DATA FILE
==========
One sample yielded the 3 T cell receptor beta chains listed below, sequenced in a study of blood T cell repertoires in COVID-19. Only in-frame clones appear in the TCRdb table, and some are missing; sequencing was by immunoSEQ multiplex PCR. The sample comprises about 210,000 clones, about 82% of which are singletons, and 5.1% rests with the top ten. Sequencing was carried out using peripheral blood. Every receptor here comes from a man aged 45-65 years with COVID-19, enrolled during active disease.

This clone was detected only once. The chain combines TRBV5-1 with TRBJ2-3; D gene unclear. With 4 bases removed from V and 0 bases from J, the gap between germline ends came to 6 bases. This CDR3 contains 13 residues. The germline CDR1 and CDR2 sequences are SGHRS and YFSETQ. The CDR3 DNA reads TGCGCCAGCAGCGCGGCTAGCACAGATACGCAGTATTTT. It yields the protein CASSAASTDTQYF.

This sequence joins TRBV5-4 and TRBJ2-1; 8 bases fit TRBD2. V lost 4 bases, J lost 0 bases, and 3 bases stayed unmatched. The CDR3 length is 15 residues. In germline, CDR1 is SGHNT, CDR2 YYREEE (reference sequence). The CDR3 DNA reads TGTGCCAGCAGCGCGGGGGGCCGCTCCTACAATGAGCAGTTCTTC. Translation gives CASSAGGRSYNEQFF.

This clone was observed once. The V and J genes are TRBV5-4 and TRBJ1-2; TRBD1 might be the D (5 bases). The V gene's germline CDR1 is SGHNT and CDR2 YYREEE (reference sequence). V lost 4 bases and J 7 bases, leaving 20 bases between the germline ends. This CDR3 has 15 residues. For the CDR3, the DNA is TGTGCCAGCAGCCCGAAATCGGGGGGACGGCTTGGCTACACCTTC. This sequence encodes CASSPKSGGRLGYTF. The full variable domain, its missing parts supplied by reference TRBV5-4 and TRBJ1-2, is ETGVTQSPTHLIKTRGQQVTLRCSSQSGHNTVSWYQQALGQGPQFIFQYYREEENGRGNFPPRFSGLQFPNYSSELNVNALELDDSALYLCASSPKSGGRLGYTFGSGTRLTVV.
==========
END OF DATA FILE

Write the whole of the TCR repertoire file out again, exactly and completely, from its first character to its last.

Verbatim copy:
One sample yielded the 3 T cell receptor beta chains listed below, sequenced in a study of blood T cell repertoires in COVID-19. Only in-frame clones appear in the TCRdb table, and some are missing; sequencing was by immunoSEQ multiplex PCR. The sample comprises about 210,000 clones, about 82% of which are singletons, and 5.1% rests with the top ten. Sequencing was carried out using peripheral blood. Every receptor here comes from a man aged 45-65 years with COVID-19, enrolled during active disease.

This clone was detected only once. The chain combines TRBV5-1 with TRBJ2-3; D gene unclear. With 4 bases removed from V and 0 bases from J, the gap between germline ends came to 6 bases. This CDR3 contains 13 residues. The germline CDR1 and CDR2 sequences are SGHRS and YFSETQ. The CDR3 DNA reads TGCGCCAGCAGCGCGGCTAGCACAGATACGCAGTATTTT. It yields the protein CASSAASTDTQYF.

This sequence joins TRBV5-4 and TRBJ2-1; 8 bases fit TRBD2. V lost 4 bases, J lost 0 bases, and 3 bases stayed unmatched. The CDR3 length is 15 residues. In germline, CDR1 is SGHNT, CDR2 YYREEE (reference sequence). The CDR3 DNA reads TGTGCCAGCAGCGCGGGGGGCCGCTCCTACAATGAGCAGTTCTTC. Translation gives CASSAGGRSYNEQFF.

This clone was observed once. The V and J genes are TRBV5-4 and TRBJ1-2; TRBD1 might be the D (5 bases). The V gene's germline CDR1 is SGHNT and CDR2 YYREEE (reference sequence). V lost 4 bases and J 7 bases, leaving 20 bases between the germline ends. This CDR3 has 15 residues. For the CDR3, the DNA is TGTGCCAGCAGCCCGAAATCGGGGGGACGGCTTGGCTACACCTTC. This sequence encodes CASSPKSGGRLGYTF. The full variable domain, its missing parts supplied by reference TRBV5-4 and TRBJ1-2, is ETGVTQSPTHLIKTRGQQVTLRCSSQSGHNTVSWYQQALGQGPQFIFQYYREEENGRGNFPPRFSGLQFPNYSSELNVNALELDDSALYLCASSPKSGGRLGYTFGSGTRLTVV.